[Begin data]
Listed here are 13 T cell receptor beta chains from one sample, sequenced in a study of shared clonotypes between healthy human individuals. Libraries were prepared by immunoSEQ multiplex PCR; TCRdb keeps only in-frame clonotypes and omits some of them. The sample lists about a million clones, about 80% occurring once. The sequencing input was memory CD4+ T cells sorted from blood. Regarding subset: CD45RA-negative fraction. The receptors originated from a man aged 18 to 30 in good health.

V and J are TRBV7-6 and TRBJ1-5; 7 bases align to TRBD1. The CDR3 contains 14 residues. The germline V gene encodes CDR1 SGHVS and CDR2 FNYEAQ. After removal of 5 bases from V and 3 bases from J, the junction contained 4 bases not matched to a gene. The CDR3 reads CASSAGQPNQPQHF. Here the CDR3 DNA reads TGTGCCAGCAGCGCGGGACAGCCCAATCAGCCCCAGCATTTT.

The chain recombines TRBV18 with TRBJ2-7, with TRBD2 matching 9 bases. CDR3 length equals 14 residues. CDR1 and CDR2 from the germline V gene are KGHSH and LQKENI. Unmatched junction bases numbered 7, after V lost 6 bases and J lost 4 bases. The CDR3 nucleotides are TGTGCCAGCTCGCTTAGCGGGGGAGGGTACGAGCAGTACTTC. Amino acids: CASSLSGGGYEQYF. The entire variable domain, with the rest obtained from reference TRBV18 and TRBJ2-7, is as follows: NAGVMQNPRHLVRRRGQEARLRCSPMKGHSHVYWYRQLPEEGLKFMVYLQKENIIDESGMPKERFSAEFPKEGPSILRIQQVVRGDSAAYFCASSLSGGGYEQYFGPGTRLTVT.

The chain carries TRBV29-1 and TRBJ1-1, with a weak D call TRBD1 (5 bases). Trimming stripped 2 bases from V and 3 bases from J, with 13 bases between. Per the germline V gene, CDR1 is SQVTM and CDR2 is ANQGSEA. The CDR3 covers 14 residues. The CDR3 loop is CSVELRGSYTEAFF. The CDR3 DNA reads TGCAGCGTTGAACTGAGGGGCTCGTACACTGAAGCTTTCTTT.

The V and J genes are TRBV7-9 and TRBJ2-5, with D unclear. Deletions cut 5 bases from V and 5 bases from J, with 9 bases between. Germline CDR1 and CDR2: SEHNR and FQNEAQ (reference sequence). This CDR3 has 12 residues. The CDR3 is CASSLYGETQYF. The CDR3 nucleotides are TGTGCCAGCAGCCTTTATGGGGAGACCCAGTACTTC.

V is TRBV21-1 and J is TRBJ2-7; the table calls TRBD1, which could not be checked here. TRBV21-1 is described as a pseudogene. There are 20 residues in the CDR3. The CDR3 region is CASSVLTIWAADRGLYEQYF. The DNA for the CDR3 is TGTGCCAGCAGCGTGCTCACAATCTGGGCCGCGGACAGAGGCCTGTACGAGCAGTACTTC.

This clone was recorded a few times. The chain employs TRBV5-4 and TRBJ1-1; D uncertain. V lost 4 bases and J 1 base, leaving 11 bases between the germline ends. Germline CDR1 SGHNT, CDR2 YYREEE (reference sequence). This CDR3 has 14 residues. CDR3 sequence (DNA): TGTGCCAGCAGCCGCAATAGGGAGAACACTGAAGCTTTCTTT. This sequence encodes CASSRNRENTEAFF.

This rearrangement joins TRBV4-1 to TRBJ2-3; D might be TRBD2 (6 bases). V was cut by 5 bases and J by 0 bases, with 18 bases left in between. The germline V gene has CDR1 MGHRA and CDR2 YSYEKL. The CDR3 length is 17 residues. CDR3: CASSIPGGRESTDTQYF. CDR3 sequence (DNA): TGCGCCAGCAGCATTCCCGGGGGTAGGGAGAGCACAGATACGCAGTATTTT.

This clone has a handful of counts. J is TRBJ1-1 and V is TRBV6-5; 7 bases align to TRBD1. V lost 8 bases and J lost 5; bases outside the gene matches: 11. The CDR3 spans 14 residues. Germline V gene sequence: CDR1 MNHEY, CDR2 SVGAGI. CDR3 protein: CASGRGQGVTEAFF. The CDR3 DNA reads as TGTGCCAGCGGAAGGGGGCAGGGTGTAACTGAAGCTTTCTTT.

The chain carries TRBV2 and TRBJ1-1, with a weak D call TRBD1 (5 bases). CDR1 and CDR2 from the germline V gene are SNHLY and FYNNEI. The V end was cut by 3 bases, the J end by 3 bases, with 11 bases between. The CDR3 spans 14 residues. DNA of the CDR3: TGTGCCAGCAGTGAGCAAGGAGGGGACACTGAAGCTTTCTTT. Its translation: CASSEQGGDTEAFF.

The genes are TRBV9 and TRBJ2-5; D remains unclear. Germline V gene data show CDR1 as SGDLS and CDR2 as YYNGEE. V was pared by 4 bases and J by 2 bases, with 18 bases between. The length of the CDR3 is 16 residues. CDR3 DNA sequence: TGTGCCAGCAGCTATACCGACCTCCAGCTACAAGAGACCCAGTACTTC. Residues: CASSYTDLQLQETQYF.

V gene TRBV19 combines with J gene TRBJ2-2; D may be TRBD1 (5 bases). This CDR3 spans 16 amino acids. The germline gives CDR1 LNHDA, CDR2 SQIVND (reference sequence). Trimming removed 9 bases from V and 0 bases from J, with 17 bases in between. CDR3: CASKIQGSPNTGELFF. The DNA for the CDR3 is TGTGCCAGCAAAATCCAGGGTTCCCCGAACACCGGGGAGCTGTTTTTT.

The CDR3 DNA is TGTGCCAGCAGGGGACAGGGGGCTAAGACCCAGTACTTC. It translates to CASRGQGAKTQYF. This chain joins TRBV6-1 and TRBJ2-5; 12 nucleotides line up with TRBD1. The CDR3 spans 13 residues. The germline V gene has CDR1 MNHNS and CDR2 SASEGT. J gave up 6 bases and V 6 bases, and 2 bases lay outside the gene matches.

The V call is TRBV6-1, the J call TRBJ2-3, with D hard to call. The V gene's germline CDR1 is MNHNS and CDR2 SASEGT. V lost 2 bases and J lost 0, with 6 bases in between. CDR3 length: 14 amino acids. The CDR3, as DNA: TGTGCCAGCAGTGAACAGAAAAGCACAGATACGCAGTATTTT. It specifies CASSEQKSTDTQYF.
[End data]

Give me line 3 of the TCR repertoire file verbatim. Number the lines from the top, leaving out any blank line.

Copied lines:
The chain recombines TRBV18 with TRBJ2-7, with TRBD2 matching 9 bases. CDR3 length equals 14 residues. CDR1 and CDR2 from the germline V gene are KGHSH and LQKENI. Unmatched junction bases numbered 7, after V lost 6 bases and J lost 4 bases. The CDR3 nucleotides are TGTGCCAGCTCGCTTAGCGGGGGAGGGTACGAGCAGTACTTC. Amino acids: CASSLSGGGYEQYF. The entire variable domain, with the rest obtained from reference TRBV18 and TRBJ2-7, is as follows: NAGVMQNPRHLVRRRGQEARLRCSPMKGHSHVYWYRQLPEEGLKFMVYLQKENIIDESGMPKERFSAEFPKEGPSILRIQQVVRGDSAAYFCASSLSGGGYEQYFGPGTRLTVT.